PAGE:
Lucky seven? Not for China’s central bank

Midnight notice insisting yuan hadn’t depreciated to seven per US dollar, as some media reported, highlights key psychological barrier for Beijing

PUBLISHED : Friday, 30 December, 2016, 8:02am
UPDATED : Friday, 30 December, 2016, 8:02am

It’s quite unusual for a central bank to send out an urgent notice at midnight to remind the whole world that the exchange rate hasn’t reached a certain level yet.

At 11.48pm on Wednesday, the People’s Bank of China issued a brief statement on its Weibo account saying that it “strongly condemned” irresponsible media reports that the onshore yuan exchange rate had depreciated to below seven per US dollar.

The yuan was trading “steadily” against the dollar in the range of 6.9500 to 6.9666 on Wednesday, the central bank added.

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Analysts said the bank’s strong reaction to a small piece of market information, or misinformation, displayed Beijing’s dread and fear of losing control of the yuan exchange rate narrative.

Zhang Yu, an analyst at Minsheng Securities, said the central bank was facing “a tough challenge” to convince markets the yuan would not drop even more.

China has been assuring the market that the yuan has no fundamental basis to weaken continuously, and the PBOC has been trying to remind investors that the yuan’s value against a basket of currencies is stable. But the public and market still focuses on the relationship between the yuan and the greenback.

An expectation for the yuan to weaken further versus the dollar is translating into capital exodus and a quick depletion of China’s foreign exchange reserves, which have shrunk by nearly US$1 trillion since June 2014.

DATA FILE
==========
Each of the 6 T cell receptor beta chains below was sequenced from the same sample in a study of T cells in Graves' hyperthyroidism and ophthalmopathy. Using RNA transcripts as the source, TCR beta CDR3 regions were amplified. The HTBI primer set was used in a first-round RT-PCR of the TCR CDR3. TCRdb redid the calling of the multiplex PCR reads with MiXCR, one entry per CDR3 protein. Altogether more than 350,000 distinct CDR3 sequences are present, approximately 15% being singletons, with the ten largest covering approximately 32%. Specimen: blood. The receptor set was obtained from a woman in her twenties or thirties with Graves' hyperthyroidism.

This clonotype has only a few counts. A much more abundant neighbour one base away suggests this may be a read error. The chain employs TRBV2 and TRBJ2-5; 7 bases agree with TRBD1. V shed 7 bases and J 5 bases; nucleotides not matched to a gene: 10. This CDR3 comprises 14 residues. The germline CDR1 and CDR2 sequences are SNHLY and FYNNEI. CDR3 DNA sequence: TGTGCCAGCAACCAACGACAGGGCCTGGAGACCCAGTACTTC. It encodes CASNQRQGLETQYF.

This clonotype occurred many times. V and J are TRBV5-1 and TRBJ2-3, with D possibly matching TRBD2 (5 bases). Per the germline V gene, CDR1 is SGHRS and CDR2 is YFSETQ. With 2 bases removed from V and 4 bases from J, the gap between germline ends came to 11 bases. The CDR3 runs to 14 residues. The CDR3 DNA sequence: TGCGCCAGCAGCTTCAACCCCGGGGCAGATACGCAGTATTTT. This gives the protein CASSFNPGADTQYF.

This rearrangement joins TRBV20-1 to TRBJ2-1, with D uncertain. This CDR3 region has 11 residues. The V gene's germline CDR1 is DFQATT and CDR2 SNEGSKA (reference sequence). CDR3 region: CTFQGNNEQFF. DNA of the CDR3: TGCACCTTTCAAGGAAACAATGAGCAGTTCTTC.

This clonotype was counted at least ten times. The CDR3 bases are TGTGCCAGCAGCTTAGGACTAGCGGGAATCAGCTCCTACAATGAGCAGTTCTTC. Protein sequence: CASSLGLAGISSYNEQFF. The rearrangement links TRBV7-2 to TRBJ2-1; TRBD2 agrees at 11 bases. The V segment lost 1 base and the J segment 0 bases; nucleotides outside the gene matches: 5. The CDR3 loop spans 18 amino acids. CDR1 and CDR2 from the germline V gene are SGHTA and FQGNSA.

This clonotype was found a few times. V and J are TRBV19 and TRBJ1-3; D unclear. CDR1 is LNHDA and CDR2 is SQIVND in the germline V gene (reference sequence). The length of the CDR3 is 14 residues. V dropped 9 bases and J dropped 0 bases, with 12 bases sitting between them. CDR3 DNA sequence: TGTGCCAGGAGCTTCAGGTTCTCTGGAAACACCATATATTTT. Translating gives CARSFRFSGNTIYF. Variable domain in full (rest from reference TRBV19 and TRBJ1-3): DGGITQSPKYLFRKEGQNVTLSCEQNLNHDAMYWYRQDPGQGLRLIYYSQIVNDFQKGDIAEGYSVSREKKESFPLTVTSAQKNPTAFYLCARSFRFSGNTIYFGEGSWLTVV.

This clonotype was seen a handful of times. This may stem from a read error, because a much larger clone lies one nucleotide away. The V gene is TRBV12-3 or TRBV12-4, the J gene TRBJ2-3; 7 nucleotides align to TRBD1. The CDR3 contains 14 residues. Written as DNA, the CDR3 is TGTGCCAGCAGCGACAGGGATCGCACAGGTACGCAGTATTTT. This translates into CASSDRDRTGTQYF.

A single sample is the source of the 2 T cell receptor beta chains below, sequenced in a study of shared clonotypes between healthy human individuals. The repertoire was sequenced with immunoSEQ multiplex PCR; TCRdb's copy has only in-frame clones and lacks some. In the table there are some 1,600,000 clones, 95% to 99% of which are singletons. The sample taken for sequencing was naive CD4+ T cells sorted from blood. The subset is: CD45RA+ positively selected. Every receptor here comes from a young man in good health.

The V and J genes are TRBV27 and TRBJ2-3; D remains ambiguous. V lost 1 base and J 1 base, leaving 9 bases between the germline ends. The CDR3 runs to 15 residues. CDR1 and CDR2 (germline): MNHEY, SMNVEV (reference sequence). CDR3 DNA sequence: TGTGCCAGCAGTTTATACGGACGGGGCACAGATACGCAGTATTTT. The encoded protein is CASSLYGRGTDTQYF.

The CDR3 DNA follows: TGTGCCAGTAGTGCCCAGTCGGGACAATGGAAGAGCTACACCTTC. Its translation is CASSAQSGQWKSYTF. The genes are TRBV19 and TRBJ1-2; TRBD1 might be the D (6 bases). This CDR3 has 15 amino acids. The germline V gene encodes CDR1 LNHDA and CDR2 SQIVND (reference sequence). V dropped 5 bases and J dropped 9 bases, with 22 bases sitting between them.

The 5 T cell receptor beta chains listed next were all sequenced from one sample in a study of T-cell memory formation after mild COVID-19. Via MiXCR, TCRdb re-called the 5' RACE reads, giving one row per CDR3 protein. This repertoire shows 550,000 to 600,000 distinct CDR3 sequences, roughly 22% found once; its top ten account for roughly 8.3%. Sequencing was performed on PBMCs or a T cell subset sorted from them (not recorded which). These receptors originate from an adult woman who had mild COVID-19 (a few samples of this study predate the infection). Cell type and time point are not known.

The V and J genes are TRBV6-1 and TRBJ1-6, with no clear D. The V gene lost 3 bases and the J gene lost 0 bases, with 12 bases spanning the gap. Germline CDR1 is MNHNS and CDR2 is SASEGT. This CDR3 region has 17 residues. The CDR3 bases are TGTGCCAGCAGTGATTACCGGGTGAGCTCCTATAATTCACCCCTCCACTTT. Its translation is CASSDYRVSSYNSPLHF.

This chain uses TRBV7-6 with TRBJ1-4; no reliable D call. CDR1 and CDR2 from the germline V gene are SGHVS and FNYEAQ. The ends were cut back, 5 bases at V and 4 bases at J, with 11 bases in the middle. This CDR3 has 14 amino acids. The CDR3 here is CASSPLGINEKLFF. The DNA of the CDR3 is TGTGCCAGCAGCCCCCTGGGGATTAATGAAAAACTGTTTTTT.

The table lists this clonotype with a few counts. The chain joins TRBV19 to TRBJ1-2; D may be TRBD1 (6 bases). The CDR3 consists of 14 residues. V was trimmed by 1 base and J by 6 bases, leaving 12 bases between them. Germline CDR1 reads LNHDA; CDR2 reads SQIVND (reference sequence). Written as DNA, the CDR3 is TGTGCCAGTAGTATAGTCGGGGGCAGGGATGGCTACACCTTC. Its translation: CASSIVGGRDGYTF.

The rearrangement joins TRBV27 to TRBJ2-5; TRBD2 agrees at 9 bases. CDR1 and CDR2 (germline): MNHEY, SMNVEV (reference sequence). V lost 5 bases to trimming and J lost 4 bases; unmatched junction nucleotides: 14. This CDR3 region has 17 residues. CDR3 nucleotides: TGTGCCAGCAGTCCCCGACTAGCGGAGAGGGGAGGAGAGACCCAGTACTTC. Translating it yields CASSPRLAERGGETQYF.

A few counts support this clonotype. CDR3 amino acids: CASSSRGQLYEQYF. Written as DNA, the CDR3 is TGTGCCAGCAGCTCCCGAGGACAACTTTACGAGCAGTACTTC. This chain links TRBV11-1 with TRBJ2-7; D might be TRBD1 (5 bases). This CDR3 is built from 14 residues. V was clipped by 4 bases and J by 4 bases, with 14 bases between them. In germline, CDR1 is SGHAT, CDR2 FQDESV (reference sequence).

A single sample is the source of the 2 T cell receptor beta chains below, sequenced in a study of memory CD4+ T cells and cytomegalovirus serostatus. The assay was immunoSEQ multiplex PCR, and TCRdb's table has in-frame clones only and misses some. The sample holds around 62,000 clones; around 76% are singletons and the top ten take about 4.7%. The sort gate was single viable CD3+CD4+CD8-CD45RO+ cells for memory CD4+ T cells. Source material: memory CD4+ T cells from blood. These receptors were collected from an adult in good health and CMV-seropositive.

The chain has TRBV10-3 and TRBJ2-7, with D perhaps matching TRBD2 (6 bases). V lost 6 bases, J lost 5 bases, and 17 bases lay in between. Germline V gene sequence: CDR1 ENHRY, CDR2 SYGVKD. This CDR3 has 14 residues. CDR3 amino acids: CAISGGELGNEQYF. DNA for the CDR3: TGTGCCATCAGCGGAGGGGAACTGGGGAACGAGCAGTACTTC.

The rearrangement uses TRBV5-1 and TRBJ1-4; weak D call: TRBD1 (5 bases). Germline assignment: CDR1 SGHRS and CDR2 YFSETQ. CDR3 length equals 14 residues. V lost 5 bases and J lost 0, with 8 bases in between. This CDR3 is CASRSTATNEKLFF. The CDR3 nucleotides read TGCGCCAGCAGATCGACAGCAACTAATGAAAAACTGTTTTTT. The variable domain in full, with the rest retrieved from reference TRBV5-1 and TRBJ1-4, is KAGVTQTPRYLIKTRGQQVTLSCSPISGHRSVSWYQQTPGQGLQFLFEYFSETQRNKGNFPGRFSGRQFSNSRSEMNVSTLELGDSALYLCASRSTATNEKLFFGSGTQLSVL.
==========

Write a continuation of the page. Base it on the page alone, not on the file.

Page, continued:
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The timing is particularly sensitive as China will renew the annual US$50,000 foreign exchange purchase quota for every citizen on January 1, a move that could lead to a fresh wave of forex buying.

“Given that the foreign exchange transaction quota for the new year is coming and that dollar buying still prevails in the market, the central bank does not want to see any event which may fuel depreciation expectations,” said a trader with a big state bank.

Xie Yaxuan, research chief with China Merchants Securities, said the central bank “should have a transparent yuan policy” and that it was “quite natural” for the yuan to weaken to below seven against the dollar if the US currency continued to strengthen.

“The PBOC does not want to see market panic, nor does it want to signal that it is intending to depreciate the yuan,” Xie said.

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It was the second time in six months the central bank blasted “irresponsible media” while defending the yuan exchange rate. Six months ago, it “strongly condemned” media reports that the yuan would weaken to 6.8 during 2016.

Bearish sentiment on the yuan has put the central bank into a difficult position: it either lets the yuan fall against the dollar or burns through its remaining foreign exchange reserves to support the yuan, according to Christopher Balding, an associate professor at Peking University’s HSBC Business School in Shenzhen.

“Once the US$3 trillion in forex reserves is breached, they have to start having a plan to float the yuan,” Balding said.

“What the Chinese policymakers are trying to target is to let the yuan decline at a very controlled rate, like landing a plane at a predictable pace.”